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From the Featured Archives

Noted & Quoted

TV pundits and op-ed writers of every major newspaper epitomize how the Democratic establishment has already reached a consensus: the 2020 nominee must be a centrist, a Joe Biden, Cory Booker or Kamala Harris–type, preferably. They say that Joe Biden should "run because [his] populist image fits the Democrats’ most successful political strategy of the past generation" (David Leonhardt, New York Times), and though Biden "would be far from an ideal president," he "looks most like the person who could beat Trump" (David Ignatius, Washington Post). Likewise, the same elite pundit class is working overtime to torpedo left-Democratic candidates like Sanders.

For someone who was not acquainted with Piketty's paper, the argument for a centrist Democrat might sound compelling. If the country has tilted to the right, should we elect a candidate closer to the middle than the fringe? If the electorate resembles a left-to-right line, and each voter has a bracketed range of acceptability in which they vote, this would make perfect sense. The only problem is that it doesn't work like that, as Piketty shows.

The reason is that nominating centrist Democrats who don't speak to class issues will result in a great swathe of voters simply not voting. Conversely, right-wing candidates who speak to class issues, but who do so by harnessing a false consciousness — i.e. blaming immigrants and minorities for capitalism's ills, rather than capitalists — will win those same voters who would have voted for a more class-conscious left candidate. Piketty calls this a "bifurcated" voting situation, meaning many voters will connect either with far-right xenophobic nationalists or left-egalitarian internationalists, but perhaps nothing in-between.

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Understanding Trump’s charisma offers important clues to understanding the problems that the Democrats need to address. Most important, the Democratic candidate must convey a sense that he or she will fulfil the promise of 2008: not piecemeal reform but a genuine, full-scale change in America’s way of thinking. It’s also crucial to recognise that, like Britain, America is at a turning point and must go in one direction or another. Finally, the candidate must speak to Americans’ sense of self-respect linked to social justice and inclusion. While Weber’s analysis of charisma arose from the German situation, it has special relevance to the United States of America, the first mass democracy, whose Constitution invented the institution of the presidency as a recognition of the indispensable role that unique individuals play in history.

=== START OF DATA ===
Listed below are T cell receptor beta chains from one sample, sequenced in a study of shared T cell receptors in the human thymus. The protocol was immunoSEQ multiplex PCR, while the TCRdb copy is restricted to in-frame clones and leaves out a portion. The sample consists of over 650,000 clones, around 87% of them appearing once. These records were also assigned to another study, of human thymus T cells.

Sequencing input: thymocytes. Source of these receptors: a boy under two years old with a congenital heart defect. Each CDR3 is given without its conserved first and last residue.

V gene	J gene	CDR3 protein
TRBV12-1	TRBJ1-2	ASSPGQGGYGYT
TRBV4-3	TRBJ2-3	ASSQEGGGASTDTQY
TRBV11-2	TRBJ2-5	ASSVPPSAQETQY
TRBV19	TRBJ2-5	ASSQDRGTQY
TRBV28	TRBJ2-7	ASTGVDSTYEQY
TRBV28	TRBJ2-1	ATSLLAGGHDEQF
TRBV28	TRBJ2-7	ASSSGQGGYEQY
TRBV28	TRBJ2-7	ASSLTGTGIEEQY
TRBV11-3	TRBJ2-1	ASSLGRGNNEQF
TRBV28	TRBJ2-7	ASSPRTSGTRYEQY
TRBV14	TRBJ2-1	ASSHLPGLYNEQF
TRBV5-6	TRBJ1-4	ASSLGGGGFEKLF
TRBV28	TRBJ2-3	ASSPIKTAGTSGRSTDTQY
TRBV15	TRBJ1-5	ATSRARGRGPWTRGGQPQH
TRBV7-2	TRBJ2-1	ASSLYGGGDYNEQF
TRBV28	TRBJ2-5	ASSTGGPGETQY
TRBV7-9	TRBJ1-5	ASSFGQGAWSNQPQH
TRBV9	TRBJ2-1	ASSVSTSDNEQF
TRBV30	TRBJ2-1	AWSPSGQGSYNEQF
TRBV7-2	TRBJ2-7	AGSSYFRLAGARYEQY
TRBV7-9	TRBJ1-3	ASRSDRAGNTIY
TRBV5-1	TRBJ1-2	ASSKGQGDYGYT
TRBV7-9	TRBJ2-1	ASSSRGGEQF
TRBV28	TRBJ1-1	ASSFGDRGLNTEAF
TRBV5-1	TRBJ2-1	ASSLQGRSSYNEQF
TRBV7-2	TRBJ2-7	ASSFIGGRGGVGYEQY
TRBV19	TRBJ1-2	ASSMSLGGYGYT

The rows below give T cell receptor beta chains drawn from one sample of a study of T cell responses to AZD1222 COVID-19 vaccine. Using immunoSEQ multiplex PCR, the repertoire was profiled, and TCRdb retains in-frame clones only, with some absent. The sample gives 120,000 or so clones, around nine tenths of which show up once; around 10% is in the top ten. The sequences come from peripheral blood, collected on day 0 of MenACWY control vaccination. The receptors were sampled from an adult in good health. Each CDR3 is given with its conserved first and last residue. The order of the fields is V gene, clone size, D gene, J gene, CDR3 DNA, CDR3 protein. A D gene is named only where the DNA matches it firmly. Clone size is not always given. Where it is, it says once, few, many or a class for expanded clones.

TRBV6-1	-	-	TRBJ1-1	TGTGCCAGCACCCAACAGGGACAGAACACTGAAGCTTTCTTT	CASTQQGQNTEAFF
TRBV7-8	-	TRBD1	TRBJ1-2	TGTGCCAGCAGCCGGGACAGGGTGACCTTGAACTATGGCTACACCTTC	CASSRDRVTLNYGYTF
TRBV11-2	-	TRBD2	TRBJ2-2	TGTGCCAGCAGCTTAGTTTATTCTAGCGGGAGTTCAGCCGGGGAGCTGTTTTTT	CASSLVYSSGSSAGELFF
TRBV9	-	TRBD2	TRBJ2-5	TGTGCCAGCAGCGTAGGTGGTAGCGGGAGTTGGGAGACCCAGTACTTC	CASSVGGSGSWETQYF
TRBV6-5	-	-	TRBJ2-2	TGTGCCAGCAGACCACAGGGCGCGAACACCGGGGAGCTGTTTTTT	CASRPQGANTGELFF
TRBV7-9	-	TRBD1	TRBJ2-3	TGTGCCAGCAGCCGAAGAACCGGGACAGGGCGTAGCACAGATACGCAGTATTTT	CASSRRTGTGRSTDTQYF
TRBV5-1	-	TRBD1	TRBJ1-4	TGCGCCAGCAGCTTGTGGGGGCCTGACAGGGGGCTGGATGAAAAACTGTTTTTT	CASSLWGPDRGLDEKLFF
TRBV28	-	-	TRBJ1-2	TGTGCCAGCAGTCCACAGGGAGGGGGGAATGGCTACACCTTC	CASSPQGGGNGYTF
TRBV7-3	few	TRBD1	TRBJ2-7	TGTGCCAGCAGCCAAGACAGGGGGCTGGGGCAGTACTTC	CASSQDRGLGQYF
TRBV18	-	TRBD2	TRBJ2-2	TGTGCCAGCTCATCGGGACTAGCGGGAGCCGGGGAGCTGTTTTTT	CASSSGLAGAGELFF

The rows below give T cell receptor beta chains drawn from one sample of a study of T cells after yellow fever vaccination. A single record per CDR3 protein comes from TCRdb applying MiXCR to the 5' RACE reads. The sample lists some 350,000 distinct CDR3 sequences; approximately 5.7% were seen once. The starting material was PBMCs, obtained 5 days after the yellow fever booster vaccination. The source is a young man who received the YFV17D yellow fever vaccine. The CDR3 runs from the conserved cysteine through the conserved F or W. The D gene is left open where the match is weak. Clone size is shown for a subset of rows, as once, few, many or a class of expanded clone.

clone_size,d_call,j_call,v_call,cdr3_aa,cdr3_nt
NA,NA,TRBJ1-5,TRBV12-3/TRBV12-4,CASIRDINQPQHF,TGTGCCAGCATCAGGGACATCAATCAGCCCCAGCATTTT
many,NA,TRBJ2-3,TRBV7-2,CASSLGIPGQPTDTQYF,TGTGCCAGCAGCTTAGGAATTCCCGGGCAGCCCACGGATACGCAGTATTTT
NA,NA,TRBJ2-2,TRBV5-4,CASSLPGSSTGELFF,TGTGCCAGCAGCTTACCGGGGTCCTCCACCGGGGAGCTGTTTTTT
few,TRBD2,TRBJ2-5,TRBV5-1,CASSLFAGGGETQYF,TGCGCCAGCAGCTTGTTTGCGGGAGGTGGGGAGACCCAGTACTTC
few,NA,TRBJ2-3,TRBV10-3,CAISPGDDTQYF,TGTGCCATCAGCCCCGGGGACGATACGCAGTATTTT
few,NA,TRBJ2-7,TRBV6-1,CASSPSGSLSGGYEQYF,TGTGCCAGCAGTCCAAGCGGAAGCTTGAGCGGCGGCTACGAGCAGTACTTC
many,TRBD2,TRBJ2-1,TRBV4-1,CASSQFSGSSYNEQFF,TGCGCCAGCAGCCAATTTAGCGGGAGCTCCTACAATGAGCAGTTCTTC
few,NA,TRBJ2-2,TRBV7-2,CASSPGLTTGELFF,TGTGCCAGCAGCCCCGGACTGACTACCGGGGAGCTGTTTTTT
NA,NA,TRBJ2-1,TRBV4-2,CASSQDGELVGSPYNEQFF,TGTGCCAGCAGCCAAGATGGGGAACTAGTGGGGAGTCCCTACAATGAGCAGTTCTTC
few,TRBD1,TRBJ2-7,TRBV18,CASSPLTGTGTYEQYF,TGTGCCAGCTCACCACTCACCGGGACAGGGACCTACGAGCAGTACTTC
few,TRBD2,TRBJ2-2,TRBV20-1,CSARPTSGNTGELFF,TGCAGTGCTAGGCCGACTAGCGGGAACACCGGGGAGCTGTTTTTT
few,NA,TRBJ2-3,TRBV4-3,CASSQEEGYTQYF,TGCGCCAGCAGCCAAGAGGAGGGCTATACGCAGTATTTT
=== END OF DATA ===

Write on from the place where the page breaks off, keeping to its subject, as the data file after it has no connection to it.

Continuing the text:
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[E]ven Fox didn’t tout Bartiromo’s big scoops on Trump’s legislative agenda, because 10 months into the Trump presidency, nobody is so foolish as to believe that him saying, “We’re doing a big infrastructure bill,” means that the Trump administration is, in fact, doing a big infrastructure bill. The president just mouths off at turns ignorantly and dishonestly, and nobody pays much attention to it unless he says something unusually inflammatory.On some level, it’s a little bit funny. On another level, Puerto Rico is still languishing in the dark without power (and in many cases without safe drinking water) with no end in sight. Trump is less popular at this point in his administration than any previous president despite a generally benign economic climate, and shows no sign of changing course. Perhaps it will all work out for the best, and someday we’ll look back and chuckle about the time when we had a president who didn’t know anything about anything that was happening and could never be counted on to make coherent, factual statements on any subject. But traditionally, we haven’t elected presidents like that — for what have always seemed like pretty good reasons — and the risks of compounding disaster are still very much out there.